GRE Subject Test: Chemistry : Other Analytical Methods

Study concepts, example questions & explanations for GRE Subject Test: Chemistry

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Example Questions

Example Question #1 : Other Analytical Methods

  

A student has just finished running a reaction for organic chemistry lab. The reaction has produced a primary amine, as well as multiple dialkyl ether byproducts. The student has 1N aqueous HCl, 1N aqueous NaOH, water, and ethyl acetate at his disposal for purification. After diluting the crude reaction mixture with ethyl acetate, which of the following extraction methods will successfully isolate the amine product?

Possible Answers:

1) Extract the crude mixture with 1N aqueous NaOH.

2) Discard the organic phase.

3) Neutralize the aqueous extracts with 1N aqueous HCl.

4) Extract the neutralized aqueous phase with ethyl acetate.

1) Extract the organic phase with 1N aqueous NaOH.

2) Discard the organic phase.

3) Neutralize the aqueous extractions with 1N aqueous HCl.

4) Extract the neutralized aqueous phase with ethyl acetate.

1) Extract the crude mixture with 1N aqueous HCl.

2) Discard the organic phase.

3) Neutralize the aqueous extracts with 1N aqueous NaOH.

4) Extract the neutralized aqueous phase with ethyl acetate. 

1) Wash the crude mixture with water.

2) Discard the organic phase.

3) Neutralize the aqueous washings with ethyl acetate.

1) Extract the crude mixture with 1N aqueous HCl.

2) Discard the organic phase.

3) Extract the aqueous phase with ethyl acetate. 

Correct answer:

1) Extract the crude mixture with 1N aqueous HCl.

2) Discard the organic phase.

3) Neutralize the aqueous extracts with 1N aqueous NaOH.

4) Extract the neutralized aqueous phase with ethyl acetate. 

Explanation:

To isolate the amine, it is first necessary to treat it with acid to form an ammonium salt. This would go into the aqueous phase along with the HCl, while the dialkyl ether byproducts would remain behind in the organic phase of the crude mixture.

After discarding the organic phase, treating the aqueous phase with 1N NaOH would convert the ammonium salt back to the free amine, which could then be extracted with ethyl acetate.

As for the other answers, extracting the organic phase with aqueous NaOH would leave the amine behind in the organic phase, as would washing with water. Also, the protonated amine would have to be neutralized in the aqueous phase with NaOH in order for it to be extracted back into ethyl acetate.

Example Question #3 : Organic Chemistry, Biochemistry, And Metabolism

A first-year graduate student treats compound A (below) with aqueous sodium hydroxide and heats the reaction for one hour. After cooling down the reaction, what must he do to isolate the desired carboxylic acid product?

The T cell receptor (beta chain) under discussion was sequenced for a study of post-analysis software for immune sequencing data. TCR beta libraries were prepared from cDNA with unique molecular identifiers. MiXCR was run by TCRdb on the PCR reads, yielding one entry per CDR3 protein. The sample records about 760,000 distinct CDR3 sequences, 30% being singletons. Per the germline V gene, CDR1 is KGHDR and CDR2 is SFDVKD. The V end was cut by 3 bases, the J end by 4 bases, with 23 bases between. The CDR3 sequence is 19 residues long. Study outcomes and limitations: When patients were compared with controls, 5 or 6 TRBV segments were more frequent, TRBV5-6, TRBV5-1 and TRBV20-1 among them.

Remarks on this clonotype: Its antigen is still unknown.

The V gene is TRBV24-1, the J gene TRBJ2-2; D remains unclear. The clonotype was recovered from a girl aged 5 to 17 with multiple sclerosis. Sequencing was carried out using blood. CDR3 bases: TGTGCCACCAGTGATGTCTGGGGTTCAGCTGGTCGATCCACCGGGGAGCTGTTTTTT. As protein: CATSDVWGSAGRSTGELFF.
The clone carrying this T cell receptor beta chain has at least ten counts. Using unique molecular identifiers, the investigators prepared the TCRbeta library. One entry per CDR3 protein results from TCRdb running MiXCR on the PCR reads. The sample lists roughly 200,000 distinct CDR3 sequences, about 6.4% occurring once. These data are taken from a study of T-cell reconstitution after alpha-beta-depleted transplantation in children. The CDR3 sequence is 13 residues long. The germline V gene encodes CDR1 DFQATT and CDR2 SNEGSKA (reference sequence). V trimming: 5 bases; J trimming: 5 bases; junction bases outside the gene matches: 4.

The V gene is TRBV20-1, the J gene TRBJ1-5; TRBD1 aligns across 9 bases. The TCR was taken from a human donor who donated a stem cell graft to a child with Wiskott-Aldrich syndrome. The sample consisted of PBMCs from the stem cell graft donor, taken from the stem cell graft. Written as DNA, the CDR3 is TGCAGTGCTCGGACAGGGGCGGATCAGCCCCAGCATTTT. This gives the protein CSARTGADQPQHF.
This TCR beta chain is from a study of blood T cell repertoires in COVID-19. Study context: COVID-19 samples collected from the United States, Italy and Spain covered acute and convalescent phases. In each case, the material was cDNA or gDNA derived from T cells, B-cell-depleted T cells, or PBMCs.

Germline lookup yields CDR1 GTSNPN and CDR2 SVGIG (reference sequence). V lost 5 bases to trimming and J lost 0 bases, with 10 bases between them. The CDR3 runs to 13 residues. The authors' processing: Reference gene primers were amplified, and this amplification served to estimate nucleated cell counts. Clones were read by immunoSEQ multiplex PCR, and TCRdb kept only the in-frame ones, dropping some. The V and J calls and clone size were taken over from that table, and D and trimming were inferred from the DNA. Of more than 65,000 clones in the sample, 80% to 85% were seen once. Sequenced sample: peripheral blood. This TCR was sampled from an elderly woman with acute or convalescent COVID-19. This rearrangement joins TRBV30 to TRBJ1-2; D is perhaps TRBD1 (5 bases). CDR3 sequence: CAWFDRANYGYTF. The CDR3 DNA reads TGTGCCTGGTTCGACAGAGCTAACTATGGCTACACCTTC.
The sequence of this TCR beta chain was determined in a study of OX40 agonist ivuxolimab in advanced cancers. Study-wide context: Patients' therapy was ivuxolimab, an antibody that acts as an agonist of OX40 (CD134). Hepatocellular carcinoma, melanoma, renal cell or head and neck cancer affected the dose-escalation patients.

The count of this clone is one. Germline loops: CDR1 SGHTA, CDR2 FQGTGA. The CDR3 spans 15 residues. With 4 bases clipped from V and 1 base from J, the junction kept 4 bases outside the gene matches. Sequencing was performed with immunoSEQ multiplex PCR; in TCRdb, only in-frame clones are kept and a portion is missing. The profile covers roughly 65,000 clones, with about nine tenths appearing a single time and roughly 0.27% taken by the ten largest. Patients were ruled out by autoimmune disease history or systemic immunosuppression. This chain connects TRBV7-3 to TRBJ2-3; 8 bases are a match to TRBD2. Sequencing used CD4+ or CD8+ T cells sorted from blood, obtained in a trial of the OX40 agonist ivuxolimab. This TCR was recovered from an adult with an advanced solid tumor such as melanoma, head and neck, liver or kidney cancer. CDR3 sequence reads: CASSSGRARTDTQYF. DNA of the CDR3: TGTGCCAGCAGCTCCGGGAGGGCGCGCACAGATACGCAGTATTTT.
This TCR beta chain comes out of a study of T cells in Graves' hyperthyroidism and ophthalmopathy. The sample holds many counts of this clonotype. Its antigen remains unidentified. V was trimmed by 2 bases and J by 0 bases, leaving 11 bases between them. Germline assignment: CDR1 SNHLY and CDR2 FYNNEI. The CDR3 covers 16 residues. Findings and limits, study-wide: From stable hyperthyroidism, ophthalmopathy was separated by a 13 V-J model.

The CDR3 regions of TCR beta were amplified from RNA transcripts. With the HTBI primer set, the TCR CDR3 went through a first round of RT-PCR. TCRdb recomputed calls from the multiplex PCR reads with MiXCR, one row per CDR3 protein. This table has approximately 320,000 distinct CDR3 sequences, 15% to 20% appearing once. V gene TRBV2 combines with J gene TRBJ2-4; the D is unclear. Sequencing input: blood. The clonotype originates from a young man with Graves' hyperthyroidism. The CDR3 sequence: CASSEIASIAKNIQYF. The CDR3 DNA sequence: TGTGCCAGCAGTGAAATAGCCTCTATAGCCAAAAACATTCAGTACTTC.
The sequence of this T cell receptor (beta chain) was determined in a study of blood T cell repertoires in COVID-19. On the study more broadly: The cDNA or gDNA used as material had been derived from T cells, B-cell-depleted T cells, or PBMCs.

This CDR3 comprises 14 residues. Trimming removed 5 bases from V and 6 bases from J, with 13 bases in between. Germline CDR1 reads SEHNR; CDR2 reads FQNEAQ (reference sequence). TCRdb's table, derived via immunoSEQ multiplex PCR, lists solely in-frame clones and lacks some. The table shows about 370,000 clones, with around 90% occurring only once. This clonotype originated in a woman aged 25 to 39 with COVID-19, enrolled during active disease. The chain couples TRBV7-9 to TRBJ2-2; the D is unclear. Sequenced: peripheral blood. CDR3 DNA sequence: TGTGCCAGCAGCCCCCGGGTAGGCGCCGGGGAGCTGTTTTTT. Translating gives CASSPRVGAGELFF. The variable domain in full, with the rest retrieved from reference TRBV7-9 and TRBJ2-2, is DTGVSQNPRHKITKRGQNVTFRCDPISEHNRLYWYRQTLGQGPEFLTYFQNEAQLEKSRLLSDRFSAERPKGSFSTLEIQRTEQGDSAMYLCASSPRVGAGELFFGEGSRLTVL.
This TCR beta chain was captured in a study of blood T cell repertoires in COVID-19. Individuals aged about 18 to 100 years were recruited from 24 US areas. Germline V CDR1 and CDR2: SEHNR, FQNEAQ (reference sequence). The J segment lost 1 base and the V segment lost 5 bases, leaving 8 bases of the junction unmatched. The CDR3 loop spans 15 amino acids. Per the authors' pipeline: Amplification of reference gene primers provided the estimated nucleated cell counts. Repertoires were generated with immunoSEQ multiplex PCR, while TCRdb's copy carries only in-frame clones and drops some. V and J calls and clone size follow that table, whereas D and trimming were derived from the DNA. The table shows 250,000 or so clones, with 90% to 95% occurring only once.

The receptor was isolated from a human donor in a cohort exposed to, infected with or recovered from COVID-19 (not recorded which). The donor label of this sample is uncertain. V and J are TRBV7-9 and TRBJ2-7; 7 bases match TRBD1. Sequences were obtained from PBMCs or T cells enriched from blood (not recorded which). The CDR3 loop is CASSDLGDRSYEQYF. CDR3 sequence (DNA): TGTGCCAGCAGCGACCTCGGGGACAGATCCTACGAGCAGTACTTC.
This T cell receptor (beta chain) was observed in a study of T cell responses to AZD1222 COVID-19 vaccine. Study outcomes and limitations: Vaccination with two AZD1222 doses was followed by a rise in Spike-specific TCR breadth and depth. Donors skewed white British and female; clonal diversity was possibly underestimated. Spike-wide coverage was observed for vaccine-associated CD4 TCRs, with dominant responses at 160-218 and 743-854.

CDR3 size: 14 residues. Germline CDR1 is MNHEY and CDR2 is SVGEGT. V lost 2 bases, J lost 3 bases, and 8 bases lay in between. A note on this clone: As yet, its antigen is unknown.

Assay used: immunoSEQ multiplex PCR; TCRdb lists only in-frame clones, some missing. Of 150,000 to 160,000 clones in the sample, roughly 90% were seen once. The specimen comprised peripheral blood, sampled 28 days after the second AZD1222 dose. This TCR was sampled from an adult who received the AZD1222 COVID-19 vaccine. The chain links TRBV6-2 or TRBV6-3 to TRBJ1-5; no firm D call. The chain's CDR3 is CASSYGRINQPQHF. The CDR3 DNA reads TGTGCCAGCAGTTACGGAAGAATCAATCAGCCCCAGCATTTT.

Mcat_2

Possible Answers:

Extract the reaction mixture with ethyl acetate

Add dilute acid to neutralize any base, and then concentrate the reaction mixture

Treat the aqueous phase with dilute acid, and then extract repeatedly with ethyl acetate

Add more sodium hydroxide solution, then add brine, and finally extract with ethyl acetate

Concentrate the crude reaction mixture

Correct answer:

Treat the aqueous phase with dilute acid, and then extract repeatedly with ethyl acetate

Explanation:

During the reaction, the ester is converted to a carboxylic acid, however, because of the basic conditions the acid would be deprotonated to form a carboxylate salt. This salt would be soluble in the aqueous phase, and would have to be protonated by adding dilute acid to convert it into a neutral molecule. We want to isolate the carboxylic acid product via extraction, forcing it from the aqueous phase to the organic phase. Only when the product is neutral can it be extracted by organic ethyl acetate.

Simply concentrating the reaction mixture, either by itself or after neutralizing any base with acid, would be insufficient because residual inorganic salts would remain with the desired carboxylic acid. Likewise, extracting the reaction with ethyl acetate without adding any acid would not extract the product, as it would remain in the aqueous phase as a carboxylate salt.

Example Question #2 : Electrochemical, Environmental, And Other Analyses

When would it be appropriate to use extraction in order to separate compounds in a solution?

Possible Answers:

When the compounds have similar polarities, but differing solubilities.

When the compounds have differing molecular weights, but similar solubilities.

When the compounds have similar molecular weights, but differing polarities.

When the compounds have differing conjugated double bond lengths, but similar molecular weights.